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I'm reading the latest ECMA-262 reference, edition 5.1 June 2011.

In section 8.6.2 table 9 we have in regard to the [[Construct]] internal property:

Creates an object. Invoked via the new operator. The arguments to the SpecOp are the arguments passed to the new operator. Objects that implement this internal method are called constructors.

The standard doesn't say that a constructor has to be a Function object. So can we have a constructor object that is not a function object?

Link to the standard as requested

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Could you link to the spec document? I don't think many people will be able to answer without a fuller context for the quote you've supplied. (Interesting question, though!) – apsillers May 1 '12 at 5:47
@apsillers Done. – Roland May 1 '12 at 5:51
You might be interested in the Annotated ES5 which is a HTML conversion of the ECMA-262 5.1 standards PDF. It has section anchors such as the one for Section 8.6.2. – Dan D. May 1 '12 at 5:56
if I remember correctly, Crockford said that in general, using a constructor is not a good pattern in JS – thepoosh May 1 '12 at 6:00
You are actually reading the specs... Bravo. – Derek 朕會功夫 May 1 '12 at 6:13
up vote 3 down vote accepted

While the term "Constructor" is defined (as @RobG pointed out), there is nothing that prevents a non-"Constructor" object from having a [[Construct]] method.

This is a bit confusing. It means you can use the new operator on an object that is not a Function (thus not a "constructor" as per 4.3.4 ), but does indeed provide a [[Construct]] method.

Note that none of the standard objects qualify for that, but host objects may indeed. A browser plugin such as Java may expose some object like so:

new java.lang.String(); // it works, so java.lang.String has a [[Construct]] method
java.lang.String instanceof Function // false'Function') // -1

Note that typeof java.lang.String returns "function" even though java.lang.String is not a function. This is correct according to 11.4.3 (it is a host object with a [[Call]] method)

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Next you will get lost in the semantics of "what is a function?". The spec only covers native objects (including built-ins) and explicitly allows host objects to do what they like. It makes sense for creators of host objects to follow ECMA-262, but there are many cases where they haven't, nice to see an example that isn't IE. :-) – RobG May 1 '12 at 22:16
@RobG Not sure what you are trying to say here. 8.6.2 covers host objects to a certain extent. Also, the term "function" is defined in 4.3.24 – user123444555621 May 1 '12 at 22:28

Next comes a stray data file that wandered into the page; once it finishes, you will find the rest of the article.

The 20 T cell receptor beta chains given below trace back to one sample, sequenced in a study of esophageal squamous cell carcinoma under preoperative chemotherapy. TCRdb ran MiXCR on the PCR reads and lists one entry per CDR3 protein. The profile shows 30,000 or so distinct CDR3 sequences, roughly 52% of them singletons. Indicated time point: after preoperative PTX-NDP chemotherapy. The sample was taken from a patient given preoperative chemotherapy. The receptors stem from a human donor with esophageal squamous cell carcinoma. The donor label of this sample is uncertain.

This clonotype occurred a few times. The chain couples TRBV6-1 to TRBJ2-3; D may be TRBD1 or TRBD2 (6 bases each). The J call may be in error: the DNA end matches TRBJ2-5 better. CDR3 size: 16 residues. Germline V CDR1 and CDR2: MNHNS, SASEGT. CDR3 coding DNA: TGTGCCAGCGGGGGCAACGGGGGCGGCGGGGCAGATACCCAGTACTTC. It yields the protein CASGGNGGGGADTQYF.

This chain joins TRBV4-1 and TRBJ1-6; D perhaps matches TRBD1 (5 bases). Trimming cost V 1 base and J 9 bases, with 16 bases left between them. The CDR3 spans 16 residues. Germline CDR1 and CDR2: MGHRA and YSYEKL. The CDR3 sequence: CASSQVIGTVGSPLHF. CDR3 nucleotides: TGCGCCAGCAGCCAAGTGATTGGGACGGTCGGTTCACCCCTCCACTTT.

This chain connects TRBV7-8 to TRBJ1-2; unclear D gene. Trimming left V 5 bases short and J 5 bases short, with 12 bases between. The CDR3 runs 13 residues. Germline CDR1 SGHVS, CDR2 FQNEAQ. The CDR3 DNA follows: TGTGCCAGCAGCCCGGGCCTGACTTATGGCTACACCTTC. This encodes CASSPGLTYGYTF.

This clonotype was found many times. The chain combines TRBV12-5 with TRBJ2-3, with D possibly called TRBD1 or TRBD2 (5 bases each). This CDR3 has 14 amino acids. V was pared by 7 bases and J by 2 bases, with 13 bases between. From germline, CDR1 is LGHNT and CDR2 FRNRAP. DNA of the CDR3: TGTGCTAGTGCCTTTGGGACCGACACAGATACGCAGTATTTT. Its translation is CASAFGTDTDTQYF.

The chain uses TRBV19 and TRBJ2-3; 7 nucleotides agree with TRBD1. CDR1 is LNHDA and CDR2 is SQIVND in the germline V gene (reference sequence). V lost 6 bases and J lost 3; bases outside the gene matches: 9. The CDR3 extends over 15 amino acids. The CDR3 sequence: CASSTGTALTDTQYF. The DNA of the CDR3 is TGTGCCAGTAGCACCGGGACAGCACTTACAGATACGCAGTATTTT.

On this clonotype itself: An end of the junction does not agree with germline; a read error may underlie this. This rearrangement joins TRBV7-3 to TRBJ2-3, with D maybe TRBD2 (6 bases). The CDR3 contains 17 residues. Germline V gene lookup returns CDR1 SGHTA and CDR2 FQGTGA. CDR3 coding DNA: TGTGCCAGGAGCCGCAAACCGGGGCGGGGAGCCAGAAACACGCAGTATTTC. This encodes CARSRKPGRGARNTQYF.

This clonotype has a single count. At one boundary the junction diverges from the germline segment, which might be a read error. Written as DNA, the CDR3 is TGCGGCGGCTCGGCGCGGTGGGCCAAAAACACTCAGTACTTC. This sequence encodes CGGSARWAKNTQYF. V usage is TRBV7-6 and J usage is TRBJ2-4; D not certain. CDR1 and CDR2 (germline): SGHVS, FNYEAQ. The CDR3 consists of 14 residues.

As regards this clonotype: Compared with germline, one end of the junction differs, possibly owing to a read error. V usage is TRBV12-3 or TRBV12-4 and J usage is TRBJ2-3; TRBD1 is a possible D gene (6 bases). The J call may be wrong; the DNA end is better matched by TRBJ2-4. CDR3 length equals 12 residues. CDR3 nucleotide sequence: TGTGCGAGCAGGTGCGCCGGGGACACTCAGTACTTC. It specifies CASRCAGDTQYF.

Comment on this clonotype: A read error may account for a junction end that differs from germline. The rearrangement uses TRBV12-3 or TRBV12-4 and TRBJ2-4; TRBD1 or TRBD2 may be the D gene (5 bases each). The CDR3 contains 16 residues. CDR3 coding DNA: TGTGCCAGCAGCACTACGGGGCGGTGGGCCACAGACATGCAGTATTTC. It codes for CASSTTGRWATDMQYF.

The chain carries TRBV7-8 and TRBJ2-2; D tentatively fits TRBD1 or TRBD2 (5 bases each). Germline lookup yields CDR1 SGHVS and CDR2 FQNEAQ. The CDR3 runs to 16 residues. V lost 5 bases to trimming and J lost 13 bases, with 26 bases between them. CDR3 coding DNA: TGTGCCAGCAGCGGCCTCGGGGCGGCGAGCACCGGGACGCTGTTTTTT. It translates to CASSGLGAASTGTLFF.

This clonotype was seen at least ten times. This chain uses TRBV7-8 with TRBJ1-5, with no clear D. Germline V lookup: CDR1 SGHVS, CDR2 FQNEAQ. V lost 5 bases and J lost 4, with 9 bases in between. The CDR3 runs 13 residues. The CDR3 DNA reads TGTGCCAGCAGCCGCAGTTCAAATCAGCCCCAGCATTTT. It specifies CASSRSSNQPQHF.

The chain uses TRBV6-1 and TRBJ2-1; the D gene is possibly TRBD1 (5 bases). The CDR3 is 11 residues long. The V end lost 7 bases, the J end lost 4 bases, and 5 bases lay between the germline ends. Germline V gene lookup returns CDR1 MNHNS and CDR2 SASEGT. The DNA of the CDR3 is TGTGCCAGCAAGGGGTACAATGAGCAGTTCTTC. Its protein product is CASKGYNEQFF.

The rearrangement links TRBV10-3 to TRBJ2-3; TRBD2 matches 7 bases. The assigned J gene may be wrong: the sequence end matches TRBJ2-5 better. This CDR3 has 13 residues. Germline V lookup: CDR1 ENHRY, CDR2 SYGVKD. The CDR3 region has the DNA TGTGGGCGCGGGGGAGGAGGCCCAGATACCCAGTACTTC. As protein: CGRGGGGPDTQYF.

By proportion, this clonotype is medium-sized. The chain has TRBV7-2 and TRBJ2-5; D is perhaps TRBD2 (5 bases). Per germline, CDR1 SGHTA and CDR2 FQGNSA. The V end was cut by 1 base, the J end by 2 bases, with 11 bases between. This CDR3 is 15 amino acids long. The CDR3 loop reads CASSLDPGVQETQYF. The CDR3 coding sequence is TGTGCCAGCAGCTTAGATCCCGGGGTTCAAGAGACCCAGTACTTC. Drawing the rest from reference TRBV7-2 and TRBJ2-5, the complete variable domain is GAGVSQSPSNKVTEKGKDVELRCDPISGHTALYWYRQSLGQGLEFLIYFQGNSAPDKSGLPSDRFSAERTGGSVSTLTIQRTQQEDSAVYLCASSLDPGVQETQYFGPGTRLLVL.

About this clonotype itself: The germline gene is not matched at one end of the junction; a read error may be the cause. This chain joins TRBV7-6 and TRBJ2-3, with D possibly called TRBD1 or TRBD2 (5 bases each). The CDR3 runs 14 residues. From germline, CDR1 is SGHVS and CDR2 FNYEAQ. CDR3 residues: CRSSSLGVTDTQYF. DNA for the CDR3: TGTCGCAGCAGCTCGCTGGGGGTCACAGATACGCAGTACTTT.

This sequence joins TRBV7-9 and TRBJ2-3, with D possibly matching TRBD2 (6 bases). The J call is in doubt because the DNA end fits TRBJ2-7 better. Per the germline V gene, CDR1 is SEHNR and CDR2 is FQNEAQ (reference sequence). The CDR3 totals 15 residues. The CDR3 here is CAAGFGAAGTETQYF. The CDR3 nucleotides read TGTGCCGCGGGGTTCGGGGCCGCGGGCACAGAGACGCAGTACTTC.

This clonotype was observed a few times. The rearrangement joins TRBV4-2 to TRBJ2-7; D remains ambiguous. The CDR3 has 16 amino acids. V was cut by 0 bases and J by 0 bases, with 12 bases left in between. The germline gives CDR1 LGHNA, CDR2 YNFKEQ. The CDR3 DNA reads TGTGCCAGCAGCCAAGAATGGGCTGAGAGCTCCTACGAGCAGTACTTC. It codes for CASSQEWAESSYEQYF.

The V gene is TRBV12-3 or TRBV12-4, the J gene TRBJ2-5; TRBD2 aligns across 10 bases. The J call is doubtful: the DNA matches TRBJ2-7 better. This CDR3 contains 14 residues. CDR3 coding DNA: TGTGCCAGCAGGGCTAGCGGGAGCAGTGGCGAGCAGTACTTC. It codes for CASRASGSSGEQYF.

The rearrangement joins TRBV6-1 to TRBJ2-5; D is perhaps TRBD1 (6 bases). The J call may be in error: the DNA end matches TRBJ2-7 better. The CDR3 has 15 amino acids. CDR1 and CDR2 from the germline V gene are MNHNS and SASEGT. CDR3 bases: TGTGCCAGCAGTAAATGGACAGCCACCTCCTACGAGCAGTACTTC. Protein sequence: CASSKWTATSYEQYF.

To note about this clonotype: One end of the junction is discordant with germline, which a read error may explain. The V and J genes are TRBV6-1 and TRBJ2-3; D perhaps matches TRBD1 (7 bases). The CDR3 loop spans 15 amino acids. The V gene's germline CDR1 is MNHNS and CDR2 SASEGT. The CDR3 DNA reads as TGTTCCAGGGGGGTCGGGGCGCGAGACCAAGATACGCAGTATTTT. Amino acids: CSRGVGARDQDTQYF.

@RobG I think the problem is that the spec is not totally consistent. – Roland May 2 '12 at 1:14
@Pumbaa80—the part you reference says Host objects **may** support these internal properties with **any implementation-dependent behaviour**..., and places very few restrictions on that behaviour. Also, there are many callable host objects that don't adhere to the ECMAScript notion of a function (e.g. they aren't instances of Function). – RobG May 8 '12 at 0:03
Okay. It's all a bit confusing indeed. I think the spec's authors are well aware of the current implementations, and made the definitions exactly for those, intentionally allowing weird combinations like "callable host objects which are not functions". – user123444555621 May 8 '12 at 9:27

The answer is extremely simple. ES5 § 4.3.4 says:

Constructor Function object that creates and initialises objects.

So there you have it, by definition only a Function can be a constructor. However, likely there are host objects that behave like constructors that do not have any of the other attributes of native Function objects (e.g. the original XMLHttpRequest object in IE that was implemented in ActiveX).

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I'm accepting this as the answer. IMHO the spec is not entirely clear in that it seems that an object that is not a function can still have a [[Construct]] internal property, at least table 9 referenced in the question doesn't explicitly prohibit this. If anyone knows who the author of the spec is I would like to write him an email and ask for clarification. – Roland May 1 '12 at 7:03

To add to Pumbaa80's answer (this would be too long for a comment).

The confusion is increased by 13.2.2 according to which when a function's construct is executed its call operation has to be executed(but it doesn't say what has to be done when the construct of an object that isn't a function is executed). Now, objects who implement call are callable function objects according to 9.11.

Also according to 4.2 "a function is a callable object". But of course this doesn't imply that every callable object is a function.

So if I got this right non Function objects can have a Construct method and also a Call method. java.lang.String would be one such example.

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